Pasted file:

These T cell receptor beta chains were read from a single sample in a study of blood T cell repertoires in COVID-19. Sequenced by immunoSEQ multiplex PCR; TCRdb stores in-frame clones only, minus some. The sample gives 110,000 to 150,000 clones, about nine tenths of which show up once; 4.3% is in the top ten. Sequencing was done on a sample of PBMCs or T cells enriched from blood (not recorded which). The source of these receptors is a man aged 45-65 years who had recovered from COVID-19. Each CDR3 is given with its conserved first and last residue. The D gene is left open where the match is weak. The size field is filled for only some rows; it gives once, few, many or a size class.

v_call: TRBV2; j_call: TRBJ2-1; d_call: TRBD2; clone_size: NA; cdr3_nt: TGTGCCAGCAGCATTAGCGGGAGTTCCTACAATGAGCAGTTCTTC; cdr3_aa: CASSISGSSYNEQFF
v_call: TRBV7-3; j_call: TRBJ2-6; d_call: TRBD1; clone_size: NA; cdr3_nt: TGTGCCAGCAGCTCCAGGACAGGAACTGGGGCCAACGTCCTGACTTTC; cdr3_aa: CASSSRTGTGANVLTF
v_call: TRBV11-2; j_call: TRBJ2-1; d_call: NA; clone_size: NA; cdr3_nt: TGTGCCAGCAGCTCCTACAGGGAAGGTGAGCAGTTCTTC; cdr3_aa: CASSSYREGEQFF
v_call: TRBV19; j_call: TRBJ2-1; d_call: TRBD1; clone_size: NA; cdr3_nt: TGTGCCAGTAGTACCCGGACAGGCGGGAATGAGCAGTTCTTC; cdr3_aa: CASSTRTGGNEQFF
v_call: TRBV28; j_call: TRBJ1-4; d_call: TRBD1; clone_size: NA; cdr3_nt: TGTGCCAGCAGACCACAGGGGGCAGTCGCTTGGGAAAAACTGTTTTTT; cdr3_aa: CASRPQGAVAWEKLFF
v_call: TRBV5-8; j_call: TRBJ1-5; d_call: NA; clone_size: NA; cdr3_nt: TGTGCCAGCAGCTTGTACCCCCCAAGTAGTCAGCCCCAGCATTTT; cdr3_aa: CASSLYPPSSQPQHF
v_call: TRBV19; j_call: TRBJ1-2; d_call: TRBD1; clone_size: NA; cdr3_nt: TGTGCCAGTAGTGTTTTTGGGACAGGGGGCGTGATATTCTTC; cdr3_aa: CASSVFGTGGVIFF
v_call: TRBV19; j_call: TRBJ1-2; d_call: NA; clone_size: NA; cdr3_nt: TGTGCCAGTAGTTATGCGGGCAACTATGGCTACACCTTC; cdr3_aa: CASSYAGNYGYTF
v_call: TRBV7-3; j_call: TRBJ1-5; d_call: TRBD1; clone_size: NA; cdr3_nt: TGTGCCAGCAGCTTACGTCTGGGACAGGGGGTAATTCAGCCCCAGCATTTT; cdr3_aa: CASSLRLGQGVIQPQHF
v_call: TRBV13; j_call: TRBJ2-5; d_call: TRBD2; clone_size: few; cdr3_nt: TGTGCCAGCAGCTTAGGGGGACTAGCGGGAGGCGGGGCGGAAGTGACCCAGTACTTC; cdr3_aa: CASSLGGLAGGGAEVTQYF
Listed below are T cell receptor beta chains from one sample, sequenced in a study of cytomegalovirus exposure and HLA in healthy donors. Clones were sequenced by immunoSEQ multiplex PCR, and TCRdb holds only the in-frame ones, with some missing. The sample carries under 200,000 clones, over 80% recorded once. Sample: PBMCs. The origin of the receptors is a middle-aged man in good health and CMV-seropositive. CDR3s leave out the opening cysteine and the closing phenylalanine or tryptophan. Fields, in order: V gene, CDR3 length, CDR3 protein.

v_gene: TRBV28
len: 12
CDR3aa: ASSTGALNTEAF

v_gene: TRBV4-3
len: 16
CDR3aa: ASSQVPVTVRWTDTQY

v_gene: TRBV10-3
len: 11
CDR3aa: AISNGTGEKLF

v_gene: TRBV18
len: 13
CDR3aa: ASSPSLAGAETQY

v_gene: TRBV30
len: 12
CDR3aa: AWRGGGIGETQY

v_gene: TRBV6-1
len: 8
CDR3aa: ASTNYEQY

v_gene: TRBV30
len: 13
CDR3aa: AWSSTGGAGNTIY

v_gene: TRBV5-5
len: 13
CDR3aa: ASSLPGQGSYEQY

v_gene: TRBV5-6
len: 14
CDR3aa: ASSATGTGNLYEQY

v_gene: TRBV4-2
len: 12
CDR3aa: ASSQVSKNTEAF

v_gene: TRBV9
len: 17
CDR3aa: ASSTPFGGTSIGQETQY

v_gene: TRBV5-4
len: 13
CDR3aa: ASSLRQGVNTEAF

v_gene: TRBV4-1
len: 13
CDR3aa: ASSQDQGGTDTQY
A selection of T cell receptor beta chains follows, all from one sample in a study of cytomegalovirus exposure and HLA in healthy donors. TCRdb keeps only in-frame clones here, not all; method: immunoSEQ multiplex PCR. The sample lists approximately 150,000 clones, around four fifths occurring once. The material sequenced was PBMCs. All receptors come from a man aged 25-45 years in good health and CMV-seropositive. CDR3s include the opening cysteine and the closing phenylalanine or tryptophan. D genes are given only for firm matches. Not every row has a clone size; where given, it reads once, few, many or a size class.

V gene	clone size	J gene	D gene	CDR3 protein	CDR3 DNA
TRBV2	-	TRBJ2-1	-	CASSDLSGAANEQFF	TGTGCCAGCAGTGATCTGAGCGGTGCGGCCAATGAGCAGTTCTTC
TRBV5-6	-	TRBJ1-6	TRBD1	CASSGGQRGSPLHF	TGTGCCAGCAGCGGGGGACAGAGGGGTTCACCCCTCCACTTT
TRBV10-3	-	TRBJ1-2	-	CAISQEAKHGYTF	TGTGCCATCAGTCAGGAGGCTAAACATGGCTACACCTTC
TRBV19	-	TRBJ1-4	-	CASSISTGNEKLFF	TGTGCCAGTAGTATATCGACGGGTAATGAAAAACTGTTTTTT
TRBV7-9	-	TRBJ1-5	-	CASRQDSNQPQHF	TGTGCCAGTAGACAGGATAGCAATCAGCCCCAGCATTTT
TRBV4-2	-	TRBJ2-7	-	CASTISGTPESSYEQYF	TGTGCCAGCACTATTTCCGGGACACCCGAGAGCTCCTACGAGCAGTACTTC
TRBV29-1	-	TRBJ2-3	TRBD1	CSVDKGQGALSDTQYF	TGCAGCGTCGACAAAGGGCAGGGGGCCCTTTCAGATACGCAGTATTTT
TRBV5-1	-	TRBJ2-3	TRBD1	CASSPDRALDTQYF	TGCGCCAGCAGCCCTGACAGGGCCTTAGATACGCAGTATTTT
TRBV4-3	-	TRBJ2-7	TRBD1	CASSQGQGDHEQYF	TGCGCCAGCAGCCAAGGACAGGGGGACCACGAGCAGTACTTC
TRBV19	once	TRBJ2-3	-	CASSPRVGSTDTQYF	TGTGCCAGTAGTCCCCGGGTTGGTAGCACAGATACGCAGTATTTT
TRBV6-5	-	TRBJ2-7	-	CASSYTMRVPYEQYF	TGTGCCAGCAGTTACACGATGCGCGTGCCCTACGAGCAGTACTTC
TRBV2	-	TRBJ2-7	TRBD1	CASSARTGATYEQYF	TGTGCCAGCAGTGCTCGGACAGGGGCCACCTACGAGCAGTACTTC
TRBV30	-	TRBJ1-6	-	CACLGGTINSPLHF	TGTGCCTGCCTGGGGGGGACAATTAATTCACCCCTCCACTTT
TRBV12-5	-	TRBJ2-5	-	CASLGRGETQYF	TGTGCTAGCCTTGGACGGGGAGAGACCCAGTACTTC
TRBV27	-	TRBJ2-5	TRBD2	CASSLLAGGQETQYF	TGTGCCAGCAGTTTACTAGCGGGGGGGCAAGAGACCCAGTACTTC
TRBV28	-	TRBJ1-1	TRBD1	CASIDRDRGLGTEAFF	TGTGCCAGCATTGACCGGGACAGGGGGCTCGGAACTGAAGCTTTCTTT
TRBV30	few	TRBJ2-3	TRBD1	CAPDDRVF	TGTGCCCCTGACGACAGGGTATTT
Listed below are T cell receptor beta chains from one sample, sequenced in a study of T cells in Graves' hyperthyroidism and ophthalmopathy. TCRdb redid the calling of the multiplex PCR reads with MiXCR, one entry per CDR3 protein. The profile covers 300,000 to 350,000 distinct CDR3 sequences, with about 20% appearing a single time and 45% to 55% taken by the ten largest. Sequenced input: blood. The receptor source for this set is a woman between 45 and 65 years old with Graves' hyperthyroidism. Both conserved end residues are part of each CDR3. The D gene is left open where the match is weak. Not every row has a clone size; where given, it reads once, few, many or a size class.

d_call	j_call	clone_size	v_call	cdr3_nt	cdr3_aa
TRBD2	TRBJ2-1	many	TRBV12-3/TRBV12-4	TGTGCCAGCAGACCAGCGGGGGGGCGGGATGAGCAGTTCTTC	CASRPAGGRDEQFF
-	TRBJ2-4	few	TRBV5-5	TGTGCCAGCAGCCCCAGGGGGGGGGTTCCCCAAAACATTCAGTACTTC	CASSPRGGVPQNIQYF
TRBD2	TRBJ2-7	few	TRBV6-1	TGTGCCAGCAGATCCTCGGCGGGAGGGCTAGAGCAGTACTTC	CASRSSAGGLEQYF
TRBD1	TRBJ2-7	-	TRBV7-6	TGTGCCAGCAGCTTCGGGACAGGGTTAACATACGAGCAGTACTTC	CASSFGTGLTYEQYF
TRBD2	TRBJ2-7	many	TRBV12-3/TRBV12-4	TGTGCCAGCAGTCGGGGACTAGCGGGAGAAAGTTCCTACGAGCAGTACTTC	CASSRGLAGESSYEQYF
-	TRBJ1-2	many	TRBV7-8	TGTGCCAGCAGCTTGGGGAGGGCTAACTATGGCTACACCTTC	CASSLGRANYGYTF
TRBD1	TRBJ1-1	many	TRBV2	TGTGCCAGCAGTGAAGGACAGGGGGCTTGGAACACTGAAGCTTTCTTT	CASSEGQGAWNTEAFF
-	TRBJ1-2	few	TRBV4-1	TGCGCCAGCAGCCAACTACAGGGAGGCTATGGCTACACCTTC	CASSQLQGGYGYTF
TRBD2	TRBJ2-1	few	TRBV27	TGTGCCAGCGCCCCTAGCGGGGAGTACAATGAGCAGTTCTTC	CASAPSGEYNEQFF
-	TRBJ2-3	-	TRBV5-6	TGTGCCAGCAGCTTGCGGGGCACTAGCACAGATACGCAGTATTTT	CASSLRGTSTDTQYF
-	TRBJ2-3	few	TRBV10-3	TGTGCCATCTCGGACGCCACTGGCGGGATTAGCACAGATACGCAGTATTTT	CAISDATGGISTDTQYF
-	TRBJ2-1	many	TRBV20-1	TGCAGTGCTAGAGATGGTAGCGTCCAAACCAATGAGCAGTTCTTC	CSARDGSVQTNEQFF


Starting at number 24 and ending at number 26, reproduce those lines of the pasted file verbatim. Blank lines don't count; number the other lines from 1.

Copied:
CDR3aa: ASSPSLAGAETQY

v_gene: TRBV30
len: 12